Asymmetric Steel Rolling Process: Part Two


Asymmetric steel rolling is a key technique to help minimize defects that can occur in the rolling process because of process variations such as uneven heating of the strip or imprecise elements of rolling mill itself.
This paper will cover a range of experimental conclusions from in depth analysis of the process including specific observations about the resulting material stability and its impact on its relevant physical properties.

In recent years, rolling with imposed asymmetry has gathered interest to introduce a through thickness shear texture effect in a rolled sheet. It has been also considered that imposing asymmetric conditions just by varying the rolling parameters in conventional rolling is the most efficient way to introduce shear into the sheet. Several studies report that the added shear strain in rolling can lead to increased grain refinement, tensile strength improvement, and tilt/rotation of the rolling texture, so one can tailor the deformation texture anisotropy.

Based on the type of applied asymmetry, different nomenclatures have been given to asymmetric rolling processes. There are three ways to introduce asymmetry: difference in roll diameter, in angular speed, or in friction. However, the pre-notion was that the effect of these different ways of imposed asymmetry in rolling remains mostly similar on deformed texture and microstructure, except the tribological type of asymmetry, which is reported to be much less effective than the others.

The aims of the Satyaveer Singh Dhinwal et al was to reveal texture evolutions as a function of thickness reduction per pass. Single pass asymmetric rolling was carried out on extra low carbon steel. The effect of texture rotation was also examined in terms of microstructure evolution.

A schematic of the experimental setup is presented in Figure 1, showing the positions of the neutral points and the reference system.

Figure 1: Schematic of the experimental setup, representing positons of (a) neutral points and (b) inserted pins in a sample.

On the basis of the experimental results, they draw the following conclusions:

1. The rolling texture approaches the shear texture when the applied thickness reduction per pass is 50% or above, together with an asymmetry ratio of 1:2.

2. The value of the shear coefficient is independent of the applied number of passes but sensitive to its measurement position along the thickness of the sheet. This measured value in a given pass with inserted new pin can be related to the expected rotation of the texture to be achieved in asymmetric rolling.

3. Under effective asymmetric conditions, there is more grain fragmentation in the mid thickness area of a sheet due to the increased lattice rotation inherent in shear compared to the symmetric case.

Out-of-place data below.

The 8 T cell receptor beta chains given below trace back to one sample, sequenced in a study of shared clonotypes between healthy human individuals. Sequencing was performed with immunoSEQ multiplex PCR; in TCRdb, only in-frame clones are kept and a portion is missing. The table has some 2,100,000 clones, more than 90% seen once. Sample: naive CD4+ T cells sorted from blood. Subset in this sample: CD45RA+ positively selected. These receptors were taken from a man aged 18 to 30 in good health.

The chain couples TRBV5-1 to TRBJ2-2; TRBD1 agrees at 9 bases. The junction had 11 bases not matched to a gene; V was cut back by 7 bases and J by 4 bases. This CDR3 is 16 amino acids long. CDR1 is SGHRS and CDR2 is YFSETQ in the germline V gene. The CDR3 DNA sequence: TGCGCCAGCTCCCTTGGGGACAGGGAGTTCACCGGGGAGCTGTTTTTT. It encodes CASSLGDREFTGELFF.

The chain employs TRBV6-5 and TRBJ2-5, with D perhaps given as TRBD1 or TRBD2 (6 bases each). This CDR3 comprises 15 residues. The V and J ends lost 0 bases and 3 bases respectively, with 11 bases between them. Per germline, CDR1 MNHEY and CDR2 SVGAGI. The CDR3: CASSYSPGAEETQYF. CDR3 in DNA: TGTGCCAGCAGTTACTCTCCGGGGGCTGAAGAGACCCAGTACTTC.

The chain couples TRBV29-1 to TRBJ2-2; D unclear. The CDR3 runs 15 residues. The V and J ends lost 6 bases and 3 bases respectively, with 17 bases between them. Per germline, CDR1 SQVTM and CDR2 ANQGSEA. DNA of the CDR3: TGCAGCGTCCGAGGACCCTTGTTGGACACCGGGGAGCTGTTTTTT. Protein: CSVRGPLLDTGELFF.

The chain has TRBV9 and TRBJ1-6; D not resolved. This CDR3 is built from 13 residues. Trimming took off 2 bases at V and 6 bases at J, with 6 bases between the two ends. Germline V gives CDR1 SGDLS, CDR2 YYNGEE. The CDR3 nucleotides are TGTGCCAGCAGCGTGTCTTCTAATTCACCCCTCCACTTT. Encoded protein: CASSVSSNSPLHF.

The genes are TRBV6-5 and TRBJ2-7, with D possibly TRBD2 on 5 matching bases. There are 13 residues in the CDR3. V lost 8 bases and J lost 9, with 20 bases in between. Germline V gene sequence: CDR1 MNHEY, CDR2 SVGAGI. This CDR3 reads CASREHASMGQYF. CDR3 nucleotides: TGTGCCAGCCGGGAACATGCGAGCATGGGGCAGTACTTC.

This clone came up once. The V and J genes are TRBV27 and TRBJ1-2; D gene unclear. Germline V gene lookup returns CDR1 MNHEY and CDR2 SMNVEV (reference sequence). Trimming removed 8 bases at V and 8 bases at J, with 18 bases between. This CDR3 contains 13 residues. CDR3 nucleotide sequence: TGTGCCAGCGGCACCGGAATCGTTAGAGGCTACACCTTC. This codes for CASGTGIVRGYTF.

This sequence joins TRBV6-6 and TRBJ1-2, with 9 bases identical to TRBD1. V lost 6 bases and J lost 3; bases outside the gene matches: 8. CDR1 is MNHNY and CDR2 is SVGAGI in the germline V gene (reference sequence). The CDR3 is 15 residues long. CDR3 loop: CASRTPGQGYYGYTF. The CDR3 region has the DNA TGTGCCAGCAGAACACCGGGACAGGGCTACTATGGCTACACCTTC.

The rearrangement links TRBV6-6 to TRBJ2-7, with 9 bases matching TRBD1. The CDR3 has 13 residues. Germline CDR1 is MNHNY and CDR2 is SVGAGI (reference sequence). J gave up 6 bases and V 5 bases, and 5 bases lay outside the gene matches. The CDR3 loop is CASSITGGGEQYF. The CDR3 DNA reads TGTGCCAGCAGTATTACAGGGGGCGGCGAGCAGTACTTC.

4. Both average grain size and JMAK exponent remain smaller in the case of asymmetric rolling than for symmetric rolling after recrystallization.

5. Avery different recrystallization texture forms in optimal asymmetric rolling conditions compared to the conventional recrystallization textures observed in symmetric rolling.

In the work of Laszlo S. Toth et al, asymmetric rolling of IF steel is studied in comparison with conventional rolling. The objective is to examine the characteristics of the ideal crystal orientations together with the variations in the texture during asymmetric rolling ASR. As the ideal orientations for ASR have not been identified yet, first a theoretical study was carried out using an orientation stability analysis.

The present analysis is based on an earlier work of Toth et al. (1990) carried out for ferrite textures in symmetric rolling SR which was recently generalized by Toth (2008) for textures in other materials during plastic deformation in different modes. As an application, the ideal ND fibre was selected in this work to study the effects of ASR on the development of the texture. R values were also calculated using the viscoplastic self-consistent polycrystal model (VPSC) and were compared to measured values.

From the present investigation, the following major conclusions can be drawn:

(1) A stability analysis carried out for asymmetric rolling in Euler space. It has been found that due to the shear component in ASR, the ND fibre is displaced in orientation space. This displacement is in the opposite direction when the shear component is reversed.

(2) Polycrystal simulations showed that the ND fibre can be maintained during ASR up to about a shear of γ = 2 during a rolling strain of ε = 1 when the VPSC model is used.

(3) Starting with an ideal ND fibre, the predicted R values in ASR are almost as high as for symmetric rolling if the shear component is not too high. An optimum value of γ = ±1 has been identified for ε = 1 rolling strain; below this limit, the R value decreases drastically.

(4) It was shown by simulations, that cyclic asymmetrical rolling (ASRr) leads to better R values than SR. Experimental work on IF steel confirmed this main finding.


1. S. Singh Dhinwal, L. S. Toth, R. Lapovok, P. Damian Hodgson: Tailoring One-Pass Asymmetric Rolling of Extra Low Carbon Steel for Shear Texture and Recrystallization, Materials 2019, 12, 1935; doi:10.3390/ma12121935;

2. L. S. Toth, B. Beausir, D. Orlov, R. Lapovok, A. Haldar: Analysis of texture and R value variations in asymmetric rolling of IF steel, Journal of Materials Processing Technology 212, 2012, p. 509– 515.

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